Listed buildings need consent to carry out extensions that alter the building's external or internal layouts appearance, replacing key features like windows, doors or walls and removing or altering staircases or fireplaces. You may also need permission to change the external colour scheme and any work on outbuildings, the outer land or gardens, like adding fountains, solar panels, satellite dishes, or others. You mustn't demolish any part of a listed building.

LBC (Listed Building Consent) must be applied for through your local planning authority, and it can be a long process. Conservation officers at the council should be able to advise individuals on which listed building adaptions require consent and whether it is likely to be granted. Historic England and Environment Scotland, Cadw and numerous well-known organisations that centre their knowledge around architecture and historical sites will also be able to provide such information and guidance.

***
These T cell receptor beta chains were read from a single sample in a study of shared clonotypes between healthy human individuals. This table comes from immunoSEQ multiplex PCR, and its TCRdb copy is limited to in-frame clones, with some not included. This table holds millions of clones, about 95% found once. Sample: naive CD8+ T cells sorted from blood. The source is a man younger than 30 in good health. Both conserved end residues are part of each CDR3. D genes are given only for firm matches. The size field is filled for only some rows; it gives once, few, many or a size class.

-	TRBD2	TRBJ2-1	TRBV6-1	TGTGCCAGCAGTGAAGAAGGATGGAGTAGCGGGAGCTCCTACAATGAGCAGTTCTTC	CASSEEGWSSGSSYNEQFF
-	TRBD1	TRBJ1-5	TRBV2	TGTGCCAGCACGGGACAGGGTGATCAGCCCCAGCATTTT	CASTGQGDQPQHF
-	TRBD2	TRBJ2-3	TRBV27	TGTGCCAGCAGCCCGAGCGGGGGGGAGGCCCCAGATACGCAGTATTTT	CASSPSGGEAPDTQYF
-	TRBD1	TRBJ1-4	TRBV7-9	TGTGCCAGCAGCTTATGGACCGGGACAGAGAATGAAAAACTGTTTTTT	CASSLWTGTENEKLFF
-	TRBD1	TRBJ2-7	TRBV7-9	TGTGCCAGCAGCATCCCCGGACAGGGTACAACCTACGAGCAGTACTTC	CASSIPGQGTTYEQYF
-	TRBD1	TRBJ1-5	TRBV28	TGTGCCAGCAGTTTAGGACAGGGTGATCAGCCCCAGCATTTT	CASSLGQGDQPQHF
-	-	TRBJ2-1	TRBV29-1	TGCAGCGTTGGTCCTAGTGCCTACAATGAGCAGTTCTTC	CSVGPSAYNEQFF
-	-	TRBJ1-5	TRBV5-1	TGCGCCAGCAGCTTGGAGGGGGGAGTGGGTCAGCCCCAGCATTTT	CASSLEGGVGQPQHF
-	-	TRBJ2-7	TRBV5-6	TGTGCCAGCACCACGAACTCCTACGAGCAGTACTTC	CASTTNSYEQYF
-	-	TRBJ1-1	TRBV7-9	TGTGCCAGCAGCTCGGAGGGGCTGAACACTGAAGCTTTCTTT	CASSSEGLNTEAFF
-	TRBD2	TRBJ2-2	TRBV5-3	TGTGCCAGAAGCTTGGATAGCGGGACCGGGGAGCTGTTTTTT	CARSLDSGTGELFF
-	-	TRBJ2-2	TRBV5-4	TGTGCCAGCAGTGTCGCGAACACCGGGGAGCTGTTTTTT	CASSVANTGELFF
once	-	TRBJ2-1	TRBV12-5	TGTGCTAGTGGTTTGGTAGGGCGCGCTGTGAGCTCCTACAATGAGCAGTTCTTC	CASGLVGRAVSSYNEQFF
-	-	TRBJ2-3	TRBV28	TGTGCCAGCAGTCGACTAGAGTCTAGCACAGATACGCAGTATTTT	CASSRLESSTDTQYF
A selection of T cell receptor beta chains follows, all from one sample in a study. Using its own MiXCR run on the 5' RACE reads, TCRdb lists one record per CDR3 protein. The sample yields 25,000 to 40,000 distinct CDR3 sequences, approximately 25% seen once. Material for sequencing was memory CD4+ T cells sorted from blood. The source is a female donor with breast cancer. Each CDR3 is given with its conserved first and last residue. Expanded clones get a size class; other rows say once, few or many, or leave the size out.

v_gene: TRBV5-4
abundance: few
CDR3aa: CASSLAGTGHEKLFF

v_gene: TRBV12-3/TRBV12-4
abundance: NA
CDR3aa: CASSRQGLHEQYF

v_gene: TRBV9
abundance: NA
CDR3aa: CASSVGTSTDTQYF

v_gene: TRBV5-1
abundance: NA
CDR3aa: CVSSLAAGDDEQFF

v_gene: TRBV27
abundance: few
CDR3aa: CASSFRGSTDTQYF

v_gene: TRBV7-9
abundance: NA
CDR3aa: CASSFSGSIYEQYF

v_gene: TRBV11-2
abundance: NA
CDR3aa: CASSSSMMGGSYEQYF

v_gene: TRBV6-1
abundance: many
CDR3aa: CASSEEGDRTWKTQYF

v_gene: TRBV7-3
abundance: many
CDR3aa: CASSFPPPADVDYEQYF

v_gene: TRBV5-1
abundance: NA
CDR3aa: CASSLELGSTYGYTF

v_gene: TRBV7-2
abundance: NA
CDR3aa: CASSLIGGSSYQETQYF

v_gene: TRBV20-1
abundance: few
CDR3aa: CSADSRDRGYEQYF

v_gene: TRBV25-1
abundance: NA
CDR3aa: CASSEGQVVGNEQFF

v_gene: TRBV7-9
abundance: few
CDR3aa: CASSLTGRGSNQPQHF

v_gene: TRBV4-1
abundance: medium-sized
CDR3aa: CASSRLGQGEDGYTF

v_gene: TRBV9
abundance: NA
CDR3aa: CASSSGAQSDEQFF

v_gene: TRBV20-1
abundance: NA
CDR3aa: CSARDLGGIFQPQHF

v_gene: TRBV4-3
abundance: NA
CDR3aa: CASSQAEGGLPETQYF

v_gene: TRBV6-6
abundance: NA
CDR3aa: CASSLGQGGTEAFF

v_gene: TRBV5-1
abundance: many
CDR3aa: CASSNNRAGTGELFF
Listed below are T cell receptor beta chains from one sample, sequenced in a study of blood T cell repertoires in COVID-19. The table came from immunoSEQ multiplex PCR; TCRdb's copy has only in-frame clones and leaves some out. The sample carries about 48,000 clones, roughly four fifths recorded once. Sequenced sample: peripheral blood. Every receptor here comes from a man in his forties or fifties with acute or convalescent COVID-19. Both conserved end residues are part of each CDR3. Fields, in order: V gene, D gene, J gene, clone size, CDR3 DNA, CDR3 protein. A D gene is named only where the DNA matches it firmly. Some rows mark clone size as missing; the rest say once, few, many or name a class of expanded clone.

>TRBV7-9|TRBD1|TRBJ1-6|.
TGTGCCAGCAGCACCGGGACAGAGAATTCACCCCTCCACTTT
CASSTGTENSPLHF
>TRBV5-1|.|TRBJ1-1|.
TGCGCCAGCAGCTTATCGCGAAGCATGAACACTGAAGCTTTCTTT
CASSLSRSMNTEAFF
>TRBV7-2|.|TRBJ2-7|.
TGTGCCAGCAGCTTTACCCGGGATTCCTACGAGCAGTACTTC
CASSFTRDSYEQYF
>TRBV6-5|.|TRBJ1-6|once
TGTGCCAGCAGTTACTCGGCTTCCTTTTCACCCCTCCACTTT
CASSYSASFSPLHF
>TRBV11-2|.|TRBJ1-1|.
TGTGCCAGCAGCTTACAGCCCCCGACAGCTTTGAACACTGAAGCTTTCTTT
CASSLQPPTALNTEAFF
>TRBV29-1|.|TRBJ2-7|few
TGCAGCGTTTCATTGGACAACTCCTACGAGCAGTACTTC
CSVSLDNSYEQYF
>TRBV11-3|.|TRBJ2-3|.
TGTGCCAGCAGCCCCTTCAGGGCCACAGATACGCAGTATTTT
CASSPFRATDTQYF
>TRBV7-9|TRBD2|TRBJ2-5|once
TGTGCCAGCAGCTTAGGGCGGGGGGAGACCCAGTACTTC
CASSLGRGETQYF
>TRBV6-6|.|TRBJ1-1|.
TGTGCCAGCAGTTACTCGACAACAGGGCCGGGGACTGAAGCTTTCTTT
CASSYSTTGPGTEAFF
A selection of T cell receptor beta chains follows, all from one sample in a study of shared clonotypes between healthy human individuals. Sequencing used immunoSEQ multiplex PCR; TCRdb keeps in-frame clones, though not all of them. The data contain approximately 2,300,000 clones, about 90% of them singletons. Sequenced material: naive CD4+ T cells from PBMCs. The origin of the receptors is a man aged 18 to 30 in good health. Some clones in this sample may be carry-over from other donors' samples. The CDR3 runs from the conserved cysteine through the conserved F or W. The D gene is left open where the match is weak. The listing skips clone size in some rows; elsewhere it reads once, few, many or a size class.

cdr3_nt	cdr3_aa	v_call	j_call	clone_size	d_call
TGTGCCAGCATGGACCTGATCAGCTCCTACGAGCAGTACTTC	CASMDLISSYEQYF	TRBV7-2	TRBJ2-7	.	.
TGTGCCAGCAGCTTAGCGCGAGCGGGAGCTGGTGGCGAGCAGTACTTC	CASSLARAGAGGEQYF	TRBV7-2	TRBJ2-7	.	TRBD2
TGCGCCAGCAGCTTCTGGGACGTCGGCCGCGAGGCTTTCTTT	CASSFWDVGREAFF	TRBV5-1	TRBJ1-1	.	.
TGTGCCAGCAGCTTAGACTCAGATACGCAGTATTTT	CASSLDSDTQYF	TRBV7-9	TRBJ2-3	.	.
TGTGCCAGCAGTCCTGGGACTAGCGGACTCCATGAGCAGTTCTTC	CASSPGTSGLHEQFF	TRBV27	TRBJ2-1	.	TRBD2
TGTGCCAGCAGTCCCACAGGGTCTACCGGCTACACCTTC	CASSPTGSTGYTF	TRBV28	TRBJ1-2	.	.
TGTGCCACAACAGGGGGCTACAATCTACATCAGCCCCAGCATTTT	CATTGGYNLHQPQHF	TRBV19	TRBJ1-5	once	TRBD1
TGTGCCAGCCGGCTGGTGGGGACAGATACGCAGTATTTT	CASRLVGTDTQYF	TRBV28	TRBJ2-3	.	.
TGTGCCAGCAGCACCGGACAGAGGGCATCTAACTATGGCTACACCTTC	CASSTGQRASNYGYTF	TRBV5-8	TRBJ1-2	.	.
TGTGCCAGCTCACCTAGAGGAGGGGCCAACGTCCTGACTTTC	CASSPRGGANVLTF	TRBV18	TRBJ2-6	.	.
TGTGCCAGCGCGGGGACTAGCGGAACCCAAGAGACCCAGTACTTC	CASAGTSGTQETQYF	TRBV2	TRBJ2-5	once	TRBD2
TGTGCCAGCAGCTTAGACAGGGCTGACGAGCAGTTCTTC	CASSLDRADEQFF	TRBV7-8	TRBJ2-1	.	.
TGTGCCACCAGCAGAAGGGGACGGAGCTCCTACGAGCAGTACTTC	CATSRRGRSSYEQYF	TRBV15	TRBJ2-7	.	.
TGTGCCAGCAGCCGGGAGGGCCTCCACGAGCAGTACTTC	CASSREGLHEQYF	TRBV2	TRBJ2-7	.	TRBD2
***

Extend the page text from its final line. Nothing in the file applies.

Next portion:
Any unauthorised work on listed buildings is considered a criminal offence and could lead to imprisonment that lasts approximately two years or a limited fine.

There are numerous legal responsibilities involved with owning a listed building to conserve and maintain it. Local authorities and council services can provide repairs notices if they perceive your building to be neglected and in dire need of repair, and this regulation is noted under Section 115 of the Town and Country Planning Act 1971. Authorities can make compulsory purchases for such buildings in extreme cases of repair neglect.